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TitreThe Haida Gwaii tsunami of October 27, 2012
AuteurLeonard, L J; Bednarski, J; Fine, I; Cherniawsky, J; Wright, C
SourceRisky Ground, newsletter of the Centre for natural hazards research, Simon Fraser University 2012, 2012 p. 10-11
Séries alt.Secteur des sciences de la Terre, Contribution externe 20120365
ÉditeurSimon Fraser University
Documentpublication en série
SNRC103B/05; 103B/12
Lat/Long OENS-132.0000 -131.5000 52.7500 52.2500
Sujetstsunami; secousses séismiques; mécanismes de tremblement de terre; géophysique
Illustrationslocation maps; photographs
ProgrammeGestionnaire de programme - Réduction des risques, Géoscience pour la sécurité publique
LiensOnline - En ligne
Résumé(disponible en anglais seulement)
The October 27 magnitude 7.7 Haida Gwaii earthquake involved a predominantly thrust faulting mechanism beneath the seafloor off western Moresby Island, BC. Such an event is expected to produce locally significant tsunami waves, with runup in excess of 3 m on the unpopulated west coast of Moresby Island. Elsewhere, smaller waves are expected and were observed. Tsunami waves as small as 1.5 m in amplitude can cause damage, and those exceeding 3 m would be extremely destructive on populated coastlines. A team was deployed to Haida Gwaii in mid-November in order to (1) confirm that substantial tsunami waves impacted the west coast of Moresby Island, given the absence of witnesses and local tide gauges; (2) collect data to provide critical ground-truthing for modelling of the earthquake rupture and tsunami generation. Three helicopter survey flights were undertaken along the west coast of Moresby Island, with landings for more detailed observations at six inlets and coves. The team found evidence for significant tsunami runup (up to at least 4-5 m above the tide level at the time) at the heads of inlets from Blue Heron Bay in the north to Gowgaia Bay in the south. Evidence for tsunami runup includes plastic (e.g., bottles and sheeting), Styrofoam, fishing floats, seaweed, dead fish, driftwood logs and other debris present in and alongside creek beds as well as on the forest floor and draped over fallen trees, up to tens of metres from the shore. Pieces of seaweed in tree branches indicate minimum flow depths of up to 2.2 m above the ground. Log movements indicate a variety of flow directions (landward, shoreward and oblique).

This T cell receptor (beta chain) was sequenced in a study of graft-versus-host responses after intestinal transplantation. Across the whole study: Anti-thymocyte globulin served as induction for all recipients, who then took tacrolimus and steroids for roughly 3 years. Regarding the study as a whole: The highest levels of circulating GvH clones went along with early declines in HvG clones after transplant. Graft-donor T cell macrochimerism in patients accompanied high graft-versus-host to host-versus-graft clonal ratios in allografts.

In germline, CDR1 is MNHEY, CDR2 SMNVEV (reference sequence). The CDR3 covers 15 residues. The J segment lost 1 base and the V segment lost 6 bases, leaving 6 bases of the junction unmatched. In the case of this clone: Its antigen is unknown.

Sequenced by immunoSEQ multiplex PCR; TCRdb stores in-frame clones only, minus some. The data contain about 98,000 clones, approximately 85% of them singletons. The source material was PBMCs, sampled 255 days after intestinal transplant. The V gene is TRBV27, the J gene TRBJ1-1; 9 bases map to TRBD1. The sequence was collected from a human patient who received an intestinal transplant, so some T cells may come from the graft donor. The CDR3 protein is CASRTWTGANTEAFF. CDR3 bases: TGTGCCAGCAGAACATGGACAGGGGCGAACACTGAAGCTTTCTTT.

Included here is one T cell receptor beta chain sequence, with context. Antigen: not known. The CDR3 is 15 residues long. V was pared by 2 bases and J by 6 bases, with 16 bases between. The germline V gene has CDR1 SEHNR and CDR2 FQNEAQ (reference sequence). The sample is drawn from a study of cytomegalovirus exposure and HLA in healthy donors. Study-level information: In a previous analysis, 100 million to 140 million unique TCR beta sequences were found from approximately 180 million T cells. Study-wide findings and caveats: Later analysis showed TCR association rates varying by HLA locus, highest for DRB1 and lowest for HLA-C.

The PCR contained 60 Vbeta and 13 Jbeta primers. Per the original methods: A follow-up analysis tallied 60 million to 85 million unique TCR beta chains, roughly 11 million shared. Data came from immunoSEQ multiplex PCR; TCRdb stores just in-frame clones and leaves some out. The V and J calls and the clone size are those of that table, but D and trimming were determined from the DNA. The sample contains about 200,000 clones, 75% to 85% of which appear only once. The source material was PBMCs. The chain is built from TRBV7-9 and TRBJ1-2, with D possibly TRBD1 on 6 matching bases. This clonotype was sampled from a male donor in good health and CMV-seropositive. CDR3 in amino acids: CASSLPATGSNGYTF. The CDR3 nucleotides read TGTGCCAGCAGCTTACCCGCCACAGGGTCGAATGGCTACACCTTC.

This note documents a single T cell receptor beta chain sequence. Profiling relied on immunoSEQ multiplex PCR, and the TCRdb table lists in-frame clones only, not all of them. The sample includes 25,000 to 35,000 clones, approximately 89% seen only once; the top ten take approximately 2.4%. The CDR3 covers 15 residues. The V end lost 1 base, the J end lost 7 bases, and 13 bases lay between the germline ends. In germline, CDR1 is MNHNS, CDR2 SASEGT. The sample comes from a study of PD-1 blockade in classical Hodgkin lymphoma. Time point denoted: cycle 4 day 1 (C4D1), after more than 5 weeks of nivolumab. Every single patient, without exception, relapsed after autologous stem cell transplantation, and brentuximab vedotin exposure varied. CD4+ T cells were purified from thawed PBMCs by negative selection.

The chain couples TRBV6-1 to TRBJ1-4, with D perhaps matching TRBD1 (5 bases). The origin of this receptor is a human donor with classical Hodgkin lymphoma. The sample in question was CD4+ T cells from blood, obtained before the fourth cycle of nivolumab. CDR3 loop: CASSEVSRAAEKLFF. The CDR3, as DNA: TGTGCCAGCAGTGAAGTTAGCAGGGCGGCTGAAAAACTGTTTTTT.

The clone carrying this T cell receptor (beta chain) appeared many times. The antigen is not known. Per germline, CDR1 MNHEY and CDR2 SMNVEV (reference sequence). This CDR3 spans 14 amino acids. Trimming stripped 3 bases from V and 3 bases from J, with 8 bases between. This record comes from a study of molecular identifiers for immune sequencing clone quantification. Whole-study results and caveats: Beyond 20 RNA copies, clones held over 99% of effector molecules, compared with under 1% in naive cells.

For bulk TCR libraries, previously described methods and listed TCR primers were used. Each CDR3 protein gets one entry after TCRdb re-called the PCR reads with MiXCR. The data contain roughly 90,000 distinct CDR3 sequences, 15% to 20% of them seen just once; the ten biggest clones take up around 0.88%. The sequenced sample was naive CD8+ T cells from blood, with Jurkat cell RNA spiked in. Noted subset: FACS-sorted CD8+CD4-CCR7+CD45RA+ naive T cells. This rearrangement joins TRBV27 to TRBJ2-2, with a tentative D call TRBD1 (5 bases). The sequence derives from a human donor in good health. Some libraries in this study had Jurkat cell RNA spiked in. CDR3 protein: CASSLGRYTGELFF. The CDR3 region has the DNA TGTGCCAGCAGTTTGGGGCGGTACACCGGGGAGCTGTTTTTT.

The 2012 Haida Gwaii tsunami is the largest locally-generated earthquake tsunami documented in written historical time (the last ~150 years) on the Pacific coast of Canada. There were no witnesses to the significant tsunami waves, and a lack of infrastructure to sustain damage, but a similar tsunami occurring in the summer would put the lives of kayakers, boaters and campers in these inlets at risk. The tsunami data will help to advance understanding of earthquake rupture and tsunami generation not only for the Haida Gwaii region, but also for similar potential events off northern Vancouver Island, and for much larger future events on the Cascadia subduction zone, which will have a massive impact on populated regions throughout coastal BC.